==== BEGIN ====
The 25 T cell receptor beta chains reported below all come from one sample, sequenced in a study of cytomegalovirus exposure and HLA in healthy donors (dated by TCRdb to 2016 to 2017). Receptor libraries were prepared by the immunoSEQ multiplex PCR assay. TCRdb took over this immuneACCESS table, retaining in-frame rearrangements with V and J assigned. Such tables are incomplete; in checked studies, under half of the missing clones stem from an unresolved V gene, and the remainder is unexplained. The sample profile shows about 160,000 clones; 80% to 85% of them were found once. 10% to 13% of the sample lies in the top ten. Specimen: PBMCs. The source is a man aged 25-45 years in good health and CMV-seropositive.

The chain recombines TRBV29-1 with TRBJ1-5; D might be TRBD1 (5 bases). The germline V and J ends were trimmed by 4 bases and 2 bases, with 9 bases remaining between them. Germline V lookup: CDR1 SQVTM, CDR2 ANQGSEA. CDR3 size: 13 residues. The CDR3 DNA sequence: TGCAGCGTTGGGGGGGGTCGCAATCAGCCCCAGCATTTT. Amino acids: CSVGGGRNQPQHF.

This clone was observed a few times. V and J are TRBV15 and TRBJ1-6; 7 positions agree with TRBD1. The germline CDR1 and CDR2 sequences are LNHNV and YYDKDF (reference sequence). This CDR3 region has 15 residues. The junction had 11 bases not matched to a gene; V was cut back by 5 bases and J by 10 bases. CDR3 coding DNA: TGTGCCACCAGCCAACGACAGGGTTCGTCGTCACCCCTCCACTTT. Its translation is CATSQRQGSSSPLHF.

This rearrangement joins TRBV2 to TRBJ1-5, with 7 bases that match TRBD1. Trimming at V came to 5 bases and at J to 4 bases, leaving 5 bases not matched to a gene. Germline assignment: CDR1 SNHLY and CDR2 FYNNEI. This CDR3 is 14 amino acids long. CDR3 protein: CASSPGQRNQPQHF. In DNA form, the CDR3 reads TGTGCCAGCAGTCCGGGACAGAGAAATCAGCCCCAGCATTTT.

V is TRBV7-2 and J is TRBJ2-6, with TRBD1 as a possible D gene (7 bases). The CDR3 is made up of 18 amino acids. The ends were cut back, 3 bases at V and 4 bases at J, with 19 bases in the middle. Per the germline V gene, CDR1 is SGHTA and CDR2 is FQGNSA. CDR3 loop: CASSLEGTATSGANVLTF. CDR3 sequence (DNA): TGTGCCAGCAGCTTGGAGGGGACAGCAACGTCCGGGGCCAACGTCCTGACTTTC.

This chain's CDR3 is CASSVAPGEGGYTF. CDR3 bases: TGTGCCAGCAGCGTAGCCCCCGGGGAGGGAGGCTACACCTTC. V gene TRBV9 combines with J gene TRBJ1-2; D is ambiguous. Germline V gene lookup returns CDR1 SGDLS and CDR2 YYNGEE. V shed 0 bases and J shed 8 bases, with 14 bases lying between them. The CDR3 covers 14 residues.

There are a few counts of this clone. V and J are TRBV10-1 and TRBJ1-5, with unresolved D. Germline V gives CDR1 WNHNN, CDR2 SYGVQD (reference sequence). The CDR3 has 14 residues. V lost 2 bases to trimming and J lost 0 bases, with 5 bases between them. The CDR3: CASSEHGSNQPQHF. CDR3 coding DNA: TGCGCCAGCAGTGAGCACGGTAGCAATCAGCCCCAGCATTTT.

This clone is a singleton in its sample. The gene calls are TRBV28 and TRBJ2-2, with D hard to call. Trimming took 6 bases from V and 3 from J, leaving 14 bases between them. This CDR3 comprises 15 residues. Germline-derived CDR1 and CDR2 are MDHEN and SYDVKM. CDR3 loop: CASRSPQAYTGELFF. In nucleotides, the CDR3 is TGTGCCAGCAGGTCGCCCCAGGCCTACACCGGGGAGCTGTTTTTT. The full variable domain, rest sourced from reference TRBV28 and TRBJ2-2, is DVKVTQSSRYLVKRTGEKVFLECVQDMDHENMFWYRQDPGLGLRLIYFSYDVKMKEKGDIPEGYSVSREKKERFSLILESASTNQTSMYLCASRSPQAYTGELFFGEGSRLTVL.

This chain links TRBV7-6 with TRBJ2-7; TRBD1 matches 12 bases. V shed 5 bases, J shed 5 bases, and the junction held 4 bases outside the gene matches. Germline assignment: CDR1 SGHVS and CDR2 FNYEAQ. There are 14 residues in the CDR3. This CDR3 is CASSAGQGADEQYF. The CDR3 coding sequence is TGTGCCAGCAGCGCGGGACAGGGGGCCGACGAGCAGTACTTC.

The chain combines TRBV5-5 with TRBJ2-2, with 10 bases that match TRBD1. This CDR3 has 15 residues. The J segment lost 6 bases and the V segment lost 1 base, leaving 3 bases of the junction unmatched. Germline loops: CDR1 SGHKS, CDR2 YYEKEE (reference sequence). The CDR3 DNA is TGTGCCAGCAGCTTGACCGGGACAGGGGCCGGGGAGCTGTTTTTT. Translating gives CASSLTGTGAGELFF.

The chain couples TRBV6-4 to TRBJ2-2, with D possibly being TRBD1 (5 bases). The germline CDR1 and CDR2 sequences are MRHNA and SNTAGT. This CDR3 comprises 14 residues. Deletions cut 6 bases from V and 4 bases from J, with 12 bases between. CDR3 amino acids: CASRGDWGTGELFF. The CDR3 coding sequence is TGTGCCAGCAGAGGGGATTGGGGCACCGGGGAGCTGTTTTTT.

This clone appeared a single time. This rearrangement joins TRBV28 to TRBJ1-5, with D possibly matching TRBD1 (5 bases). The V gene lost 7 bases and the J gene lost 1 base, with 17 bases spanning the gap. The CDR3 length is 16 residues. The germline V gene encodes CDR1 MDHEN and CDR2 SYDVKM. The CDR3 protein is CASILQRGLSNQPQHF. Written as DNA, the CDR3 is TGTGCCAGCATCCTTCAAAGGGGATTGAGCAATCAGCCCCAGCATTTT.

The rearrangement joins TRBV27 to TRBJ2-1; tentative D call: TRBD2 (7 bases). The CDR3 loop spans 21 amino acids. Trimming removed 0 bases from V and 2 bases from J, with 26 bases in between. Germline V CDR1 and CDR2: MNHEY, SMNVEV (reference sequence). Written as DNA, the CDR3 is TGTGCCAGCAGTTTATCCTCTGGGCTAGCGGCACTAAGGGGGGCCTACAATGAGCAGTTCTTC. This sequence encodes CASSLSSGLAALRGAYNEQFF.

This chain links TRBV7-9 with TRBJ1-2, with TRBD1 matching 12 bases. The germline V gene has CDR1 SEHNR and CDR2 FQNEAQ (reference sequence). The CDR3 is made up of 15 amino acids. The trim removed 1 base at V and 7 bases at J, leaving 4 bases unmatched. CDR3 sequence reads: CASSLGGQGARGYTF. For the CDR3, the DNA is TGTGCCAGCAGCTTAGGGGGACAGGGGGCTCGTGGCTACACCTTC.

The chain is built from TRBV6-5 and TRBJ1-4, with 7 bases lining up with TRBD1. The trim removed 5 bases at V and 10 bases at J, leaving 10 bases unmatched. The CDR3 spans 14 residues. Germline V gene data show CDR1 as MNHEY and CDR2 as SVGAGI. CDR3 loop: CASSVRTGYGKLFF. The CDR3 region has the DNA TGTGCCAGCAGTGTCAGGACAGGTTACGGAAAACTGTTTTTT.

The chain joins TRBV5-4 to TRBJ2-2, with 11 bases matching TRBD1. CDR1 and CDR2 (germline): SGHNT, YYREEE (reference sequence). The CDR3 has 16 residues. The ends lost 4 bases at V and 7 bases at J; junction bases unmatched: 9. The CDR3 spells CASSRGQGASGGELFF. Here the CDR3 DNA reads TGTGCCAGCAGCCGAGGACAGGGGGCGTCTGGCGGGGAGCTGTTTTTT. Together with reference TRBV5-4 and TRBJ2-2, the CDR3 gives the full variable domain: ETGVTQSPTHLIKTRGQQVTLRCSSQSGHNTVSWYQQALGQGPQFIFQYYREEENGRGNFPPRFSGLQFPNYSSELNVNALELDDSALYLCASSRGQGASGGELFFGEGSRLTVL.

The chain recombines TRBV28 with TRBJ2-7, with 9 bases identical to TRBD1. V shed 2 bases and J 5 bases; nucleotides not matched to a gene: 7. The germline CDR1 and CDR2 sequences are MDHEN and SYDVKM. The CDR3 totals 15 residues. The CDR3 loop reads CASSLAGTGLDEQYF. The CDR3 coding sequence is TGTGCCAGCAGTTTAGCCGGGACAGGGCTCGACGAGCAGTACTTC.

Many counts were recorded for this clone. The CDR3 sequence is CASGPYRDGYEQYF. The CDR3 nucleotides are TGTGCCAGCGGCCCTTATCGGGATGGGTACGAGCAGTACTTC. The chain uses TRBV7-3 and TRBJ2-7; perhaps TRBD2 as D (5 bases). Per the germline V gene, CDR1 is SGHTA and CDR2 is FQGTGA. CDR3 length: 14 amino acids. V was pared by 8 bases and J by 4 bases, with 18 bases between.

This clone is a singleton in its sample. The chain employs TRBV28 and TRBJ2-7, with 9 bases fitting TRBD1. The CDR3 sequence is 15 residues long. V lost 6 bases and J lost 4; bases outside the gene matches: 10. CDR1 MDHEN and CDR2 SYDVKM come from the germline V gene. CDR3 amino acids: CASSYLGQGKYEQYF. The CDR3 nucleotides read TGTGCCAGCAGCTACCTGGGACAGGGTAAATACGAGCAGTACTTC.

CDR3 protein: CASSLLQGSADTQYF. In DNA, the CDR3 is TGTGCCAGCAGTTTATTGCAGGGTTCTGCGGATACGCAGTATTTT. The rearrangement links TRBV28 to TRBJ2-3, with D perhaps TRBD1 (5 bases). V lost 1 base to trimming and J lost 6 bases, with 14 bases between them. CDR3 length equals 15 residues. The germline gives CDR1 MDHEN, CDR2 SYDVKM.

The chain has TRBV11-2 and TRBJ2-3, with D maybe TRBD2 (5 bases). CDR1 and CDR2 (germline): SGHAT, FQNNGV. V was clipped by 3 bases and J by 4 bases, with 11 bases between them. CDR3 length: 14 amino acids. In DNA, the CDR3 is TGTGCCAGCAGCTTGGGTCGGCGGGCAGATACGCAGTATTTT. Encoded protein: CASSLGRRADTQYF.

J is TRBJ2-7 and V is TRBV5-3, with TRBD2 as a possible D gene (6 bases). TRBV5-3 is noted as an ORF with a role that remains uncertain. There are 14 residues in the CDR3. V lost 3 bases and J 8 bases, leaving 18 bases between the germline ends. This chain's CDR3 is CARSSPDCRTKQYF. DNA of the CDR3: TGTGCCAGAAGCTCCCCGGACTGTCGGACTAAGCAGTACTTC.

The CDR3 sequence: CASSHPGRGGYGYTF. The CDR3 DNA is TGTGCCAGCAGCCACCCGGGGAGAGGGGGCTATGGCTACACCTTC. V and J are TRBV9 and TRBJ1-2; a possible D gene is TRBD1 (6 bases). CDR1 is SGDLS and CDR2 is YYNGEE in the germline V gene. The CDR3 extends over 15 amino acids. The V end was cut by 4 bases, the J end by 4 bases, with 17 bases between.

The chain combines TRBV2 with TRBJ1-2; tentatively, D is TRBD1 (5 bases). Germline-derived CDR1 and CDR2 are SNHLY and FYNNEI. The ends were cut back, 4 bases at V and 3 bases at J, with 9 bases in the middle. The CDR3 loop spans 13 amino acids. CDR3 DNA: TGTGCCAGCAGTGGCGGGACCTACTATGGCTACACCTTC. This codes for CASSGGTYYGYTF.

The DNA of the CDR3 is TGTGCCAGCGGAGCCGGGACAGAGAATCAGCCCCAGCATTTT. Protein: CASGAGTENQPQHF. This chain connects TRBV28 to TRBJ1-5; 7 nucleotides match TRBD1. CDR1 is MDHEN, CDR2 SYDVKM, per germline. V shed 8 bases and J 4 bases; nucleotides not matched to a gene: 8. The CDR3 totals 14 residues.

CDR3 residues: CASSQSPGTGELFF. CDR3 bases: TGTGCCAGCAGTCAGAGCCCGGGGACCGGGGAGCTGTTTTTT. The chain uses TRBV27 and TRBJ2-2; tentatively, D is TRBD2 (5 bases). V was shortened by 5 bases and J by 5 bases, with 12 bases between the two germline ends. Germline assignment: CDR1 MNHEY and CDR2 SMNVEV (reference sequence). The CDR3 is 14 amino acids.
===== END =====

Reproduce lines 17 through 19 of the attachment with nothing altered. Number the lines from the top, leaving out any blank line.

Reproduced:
The chain recombines TRBV28 with TRBJ2-7, with 9 bases identical to TRBD1. V shed 2 bases and J 5 bases; nucleotides not matched to a gene: 7. The germline CDR1 and CDR2 sequences are MDHEN and SYDVKM. The CDR3 totals 15 residues. The CDR3 loop reads CASSLAGTGLDEQYF. The CDR3 coding sequence is TGTGCCAGCAGTTTAGCCGGGACAGGGCTCGACGAGCAGTACTTC.

Many counts were recorded for this clone. The CDR3 sequence is CASGPYRDGYEQYF. The CDR3 nucleotides are TGTGCCAGCGGCCCTTATCGGGATGGGTACGAGCAGTACTTC. The chain uses TRBV7-3 and TRBJ2-7; perhaps TRBD2 as D (5 bases). Per the germline V gene, CDR1 is SGHTA and CDR2 is FQGTGA. CDR3 length: 14 amino acids. V was pared by 8 bases and J by 4 bases, with 18 bases between.

This clone is a singleton in its sample. The chain employs TRBV28 and TRBJ2-7, with 9 bases fitting TRBD1. The CDR3 sequence is 15 residues long. V lost 6 bases and J lost 4; bases outside the gene matches: 10. CDR1 MDHEN and CDR2 SYDVKM come from the germline V gene. CDR3 amino acids: CASSYLGQGKYEQYF. The CDR3 nucleotides read TGTGCCAGCAGCTACCTGGGACAGGGTAAATACGAGCAGTACTTC.